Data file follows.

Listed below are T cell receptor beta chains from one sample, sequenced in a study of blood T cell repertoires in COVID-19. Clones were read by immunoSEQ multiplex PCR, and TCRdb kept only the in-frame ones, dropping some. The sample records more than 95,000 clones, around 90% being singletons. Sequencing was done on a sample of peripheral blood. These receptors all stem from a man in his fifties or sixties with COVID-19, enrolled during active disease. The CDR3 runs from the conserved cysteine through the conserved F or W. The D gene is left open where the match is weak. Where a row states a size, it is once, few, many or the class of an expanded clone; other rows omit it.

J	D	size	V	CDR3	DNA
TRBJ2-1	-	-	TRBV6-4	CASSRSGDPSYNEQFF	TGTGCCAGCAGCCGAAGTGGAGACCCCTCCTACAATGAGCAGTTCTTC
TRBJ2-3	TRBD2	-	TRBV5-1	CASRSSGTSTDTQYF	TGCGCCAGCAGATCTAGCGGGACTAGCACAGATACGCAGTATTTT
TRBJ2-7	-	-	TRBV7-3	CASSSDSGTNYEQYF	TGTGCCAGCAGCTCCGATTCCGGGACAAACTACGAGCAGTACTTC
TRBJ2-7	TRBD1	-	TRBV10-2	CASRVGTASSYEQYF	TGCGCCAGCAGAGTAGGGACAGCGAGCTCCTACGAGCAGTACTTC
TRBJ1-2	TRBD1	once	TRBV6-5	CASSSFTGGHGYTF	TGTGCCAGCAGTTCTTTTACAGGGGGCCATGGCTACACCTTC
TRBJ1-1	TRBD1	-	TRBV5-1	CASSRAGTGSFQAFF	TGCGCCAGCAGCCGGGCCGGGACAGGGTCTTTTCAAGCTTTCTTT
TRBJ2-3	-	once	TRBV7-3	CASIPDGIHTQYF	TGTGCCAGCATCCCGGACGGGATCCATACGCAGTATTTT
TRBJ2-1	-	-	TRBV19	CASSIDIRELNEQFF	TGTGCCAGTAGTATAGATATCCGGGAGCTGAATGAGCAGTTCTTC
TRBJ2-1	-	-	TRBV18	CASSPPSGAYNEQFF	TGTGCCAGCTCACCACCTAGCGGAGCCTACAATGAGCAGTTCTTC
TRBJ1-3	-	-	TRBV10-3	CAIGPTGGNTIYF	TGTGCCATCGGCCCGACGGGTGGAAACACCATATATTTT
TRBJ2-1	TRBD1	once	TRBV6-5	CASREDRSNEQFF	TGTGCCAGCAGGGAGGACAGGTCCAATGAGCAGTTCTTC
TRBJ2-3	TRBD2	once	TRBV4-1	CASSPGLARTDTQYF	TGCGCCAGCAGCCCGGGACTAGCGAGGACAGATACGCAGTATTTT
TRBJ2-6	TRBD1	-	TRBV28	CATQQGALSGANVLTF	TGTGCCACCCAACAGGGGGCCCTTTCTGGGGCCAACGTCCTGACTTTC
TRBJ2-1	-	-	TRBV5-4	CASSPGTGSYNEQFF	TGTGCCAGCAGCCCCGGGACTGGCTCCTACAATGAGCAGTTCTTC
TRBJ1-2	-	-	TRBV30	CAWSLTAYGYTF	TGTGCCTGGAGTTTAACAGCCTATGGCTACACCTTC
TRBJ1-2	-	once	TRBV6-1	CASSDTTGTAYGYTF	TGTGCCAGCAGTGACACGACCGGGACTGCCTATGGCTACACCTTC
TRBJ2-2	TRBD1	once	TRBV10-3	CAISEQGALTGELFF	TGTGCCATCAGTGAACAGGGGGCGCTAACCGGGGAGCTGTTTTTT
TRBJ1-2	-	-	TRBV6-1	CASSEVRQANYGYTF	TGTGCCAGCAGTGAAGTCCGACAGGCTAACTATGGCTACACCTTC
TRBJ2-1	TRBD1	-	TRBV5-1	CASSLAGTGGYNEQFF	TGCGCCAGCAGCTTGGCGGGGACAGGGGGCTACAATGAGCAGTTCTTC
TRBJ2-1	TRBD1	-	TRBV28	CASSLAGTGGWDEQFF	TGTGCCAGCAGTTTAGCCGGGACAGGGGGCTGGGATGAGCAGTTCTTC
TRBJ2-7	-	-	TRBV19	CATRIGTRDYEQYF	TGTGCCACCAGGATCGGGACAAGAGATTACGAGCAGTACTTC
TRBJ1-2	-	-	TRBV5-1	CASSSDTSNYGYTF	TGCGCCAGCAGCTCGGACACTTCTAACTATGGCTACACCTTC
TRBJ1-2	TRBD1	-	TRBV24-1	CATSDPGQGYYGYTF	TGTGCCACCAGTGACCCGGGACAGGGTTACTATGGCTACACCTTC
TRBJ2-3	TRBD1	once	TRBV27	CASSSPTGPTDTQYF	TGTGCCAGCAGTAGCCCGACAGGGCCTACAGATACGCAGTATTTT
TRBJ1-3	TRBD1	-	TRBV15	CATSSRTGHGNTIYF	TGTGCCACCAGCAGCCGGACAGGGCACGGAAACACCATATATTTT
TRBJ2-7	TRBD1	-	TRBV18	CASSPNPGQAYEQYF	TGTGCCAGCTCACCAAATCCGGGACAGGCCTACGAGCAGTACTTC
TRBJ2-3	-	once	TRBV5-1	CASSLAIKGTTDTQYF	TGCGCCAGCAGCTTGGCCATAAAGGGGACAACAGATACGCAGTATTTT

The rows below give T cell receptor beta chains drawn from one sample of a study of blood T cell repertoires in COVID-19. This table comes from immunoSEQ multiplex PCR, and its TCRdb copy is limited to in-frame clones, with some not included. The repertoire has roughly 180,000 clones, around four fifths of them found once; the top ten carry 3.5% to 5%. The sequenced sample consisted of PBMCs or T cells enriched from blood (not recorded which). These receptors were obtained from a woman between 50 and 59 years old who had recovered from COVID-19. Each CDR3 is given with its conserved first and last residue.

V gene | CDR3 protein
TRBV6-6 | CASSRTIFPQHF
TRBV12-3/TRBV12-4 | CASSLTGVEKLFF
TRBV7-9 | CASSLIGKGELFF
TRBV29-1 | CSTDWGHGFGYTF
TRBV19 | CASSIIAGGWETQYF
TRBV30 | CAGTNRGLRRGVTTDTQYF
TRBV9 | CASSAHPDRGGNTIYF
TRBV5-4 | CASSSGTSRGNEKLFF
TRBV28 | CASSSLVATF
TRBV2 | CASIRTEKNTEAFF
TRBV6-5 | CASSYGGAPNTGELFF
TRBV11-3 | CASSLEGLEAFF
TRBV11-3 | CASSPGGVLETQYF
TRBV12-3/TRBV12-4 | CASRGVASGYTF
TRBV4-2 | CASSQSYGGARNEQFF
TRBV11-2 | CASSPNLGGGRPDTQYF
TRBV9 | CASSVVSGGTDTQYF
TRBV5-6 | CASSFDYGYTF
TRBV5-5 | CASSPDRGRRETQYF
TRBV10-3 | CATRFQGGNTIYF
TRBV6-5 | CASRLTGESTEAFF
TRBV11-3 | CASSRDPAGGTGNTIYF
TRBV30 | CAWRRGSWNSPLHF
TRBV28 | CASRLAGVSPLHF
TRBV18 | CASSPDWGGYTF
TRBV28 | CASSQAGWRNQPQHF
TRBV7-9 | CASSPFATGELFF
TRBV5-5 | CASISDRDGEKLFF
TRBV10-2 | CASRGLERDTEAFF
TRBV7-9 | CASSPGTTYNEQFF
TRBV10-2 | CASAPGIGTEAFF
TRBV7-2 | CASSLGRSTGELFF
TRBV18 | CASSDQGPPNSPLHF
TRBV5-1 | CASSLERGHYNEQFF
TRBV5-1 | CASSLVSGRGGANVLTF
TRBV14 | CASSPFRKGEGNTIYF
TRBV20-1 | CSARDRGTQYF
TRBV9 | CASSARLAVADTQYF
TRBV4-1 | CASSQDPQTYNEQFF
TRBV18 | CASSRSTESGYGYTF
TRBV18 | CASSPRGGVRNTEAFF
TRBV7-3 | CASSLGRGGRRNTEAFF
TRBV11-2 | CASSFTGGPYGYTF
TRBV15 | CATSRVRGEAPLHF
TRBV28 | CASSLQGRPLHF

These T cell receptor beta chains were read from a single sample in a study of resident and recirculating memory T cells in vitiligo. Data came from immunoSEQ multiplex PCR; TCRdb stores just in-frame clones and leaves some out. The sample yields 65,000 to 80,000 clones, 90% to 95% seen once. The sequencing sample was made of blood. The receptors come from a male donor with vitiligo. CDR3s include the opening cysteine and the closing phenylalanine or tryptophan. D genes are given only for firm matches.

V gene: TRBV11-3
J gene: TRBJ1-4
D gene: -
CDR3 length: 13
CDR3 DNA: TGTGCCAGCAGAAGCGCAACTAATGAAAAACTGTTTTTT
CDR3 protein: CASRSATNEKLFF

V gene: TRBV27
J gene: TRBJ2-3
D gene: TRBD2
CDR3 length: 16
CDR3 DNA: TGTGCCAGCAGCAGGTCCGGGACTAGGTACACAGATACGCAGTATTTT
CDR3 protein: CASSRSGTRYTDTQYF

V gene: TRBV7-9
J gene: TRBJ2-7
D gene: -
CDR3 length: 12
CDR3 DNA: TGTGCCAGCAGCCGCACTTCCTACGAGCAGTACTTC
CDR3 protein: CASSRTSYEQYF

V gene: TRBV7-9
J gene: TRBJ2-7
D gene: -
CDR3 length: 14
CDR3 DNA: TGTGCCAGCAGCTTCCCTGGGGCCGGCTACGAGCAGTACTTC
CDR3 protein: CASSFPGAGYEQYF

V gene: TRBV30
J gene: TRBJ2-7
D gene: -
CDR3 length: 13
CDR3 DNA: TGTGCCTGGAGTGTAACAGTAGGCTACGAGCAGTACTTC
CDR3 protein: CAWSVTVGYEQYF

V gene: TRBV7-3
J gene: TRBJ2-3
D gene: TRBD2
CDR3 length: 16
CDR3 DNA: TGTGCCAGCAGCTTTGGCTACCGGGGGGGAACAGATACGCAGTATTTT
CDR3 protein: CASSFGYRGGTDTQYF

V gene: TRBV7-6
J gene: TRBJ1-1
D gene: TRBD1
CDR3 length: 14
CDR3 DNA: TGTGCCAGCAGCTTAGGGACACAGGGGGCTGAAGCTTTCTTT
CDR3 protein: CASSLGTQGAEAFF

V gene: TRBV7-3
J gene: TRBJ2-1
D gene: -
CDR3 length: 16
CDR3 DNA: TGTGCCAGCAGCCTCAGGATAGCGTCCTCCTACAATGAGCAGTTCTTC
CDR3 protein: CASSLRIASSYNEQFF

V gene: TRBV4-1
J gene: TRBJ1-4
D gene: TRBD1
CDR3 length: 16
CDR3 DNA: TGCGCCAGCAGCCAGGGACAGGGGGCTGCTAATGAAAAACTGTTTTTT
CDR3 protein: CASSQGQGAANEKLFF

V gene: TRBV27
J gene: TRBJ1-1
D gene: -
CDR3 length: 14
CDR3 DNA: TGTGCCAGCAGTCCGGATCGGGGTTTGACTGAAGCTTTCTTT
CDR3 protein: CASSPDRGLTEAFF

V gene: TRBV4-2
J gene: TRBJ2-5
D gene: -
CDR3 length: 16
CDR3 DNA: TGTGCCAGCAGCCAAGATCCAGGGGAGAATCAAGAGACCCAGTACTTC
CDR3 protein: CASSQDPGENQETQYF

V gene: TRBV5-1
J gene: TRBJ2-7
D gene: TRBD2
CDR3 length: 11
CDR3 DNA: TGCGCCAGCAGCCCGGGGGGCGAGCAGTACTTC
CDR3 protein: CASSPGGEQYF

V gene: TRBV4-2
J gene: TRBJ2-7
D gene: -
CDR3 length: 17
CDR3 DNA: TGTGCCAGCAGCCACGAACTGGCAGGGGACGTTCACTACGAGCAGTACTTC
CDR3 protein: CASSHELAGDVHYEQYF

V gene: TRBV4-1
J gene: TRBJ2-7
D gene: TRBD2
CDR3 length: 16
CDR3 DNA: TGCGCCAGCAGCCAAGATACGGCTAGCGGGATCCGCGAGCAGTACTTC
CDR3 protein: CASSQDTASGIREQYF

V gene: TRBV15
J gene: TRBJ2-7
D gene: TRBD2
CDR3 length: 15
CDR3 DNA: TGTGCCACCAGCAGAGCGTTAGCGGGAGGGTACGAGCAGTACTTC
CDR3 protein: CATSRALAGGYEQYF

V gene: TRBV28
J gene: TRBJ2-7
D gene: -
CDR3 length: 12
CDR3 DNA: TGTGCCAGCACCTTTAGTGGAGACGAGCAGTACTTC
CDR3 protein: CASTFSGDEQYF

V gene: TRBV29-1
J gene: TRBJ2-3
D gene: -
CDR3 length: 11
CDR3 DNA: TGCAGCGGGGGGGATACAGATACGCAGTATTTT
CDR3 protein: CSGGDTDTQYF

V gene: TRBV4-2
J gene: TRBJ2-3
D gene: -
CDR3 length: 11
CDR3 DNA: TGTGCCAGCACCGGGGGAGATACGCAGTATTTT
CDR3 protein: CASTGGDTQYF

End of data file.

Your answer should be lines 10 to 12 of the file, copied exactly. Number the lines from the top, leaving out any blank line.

TRBJ2-1	-	-	TRBV19	CASSIDIRELNEQFF	TGTGCCAGTAGTATAGATATCCGGGAGCTGAATGAGCAGTTCTTC
TRBJ2-1	-	-	TRBV18	CASSPPSGAYNEQFF	TGTGCCAGCTCACCACCTAGCGGAGCCTACAATGAGCAGTTCTTC
TRBJ1-3	-	-	TRBV10-3	CAIGPTGGNTIYF	TGTGCCATCGGCCCGACGGGTGGAAACACCATATATTTT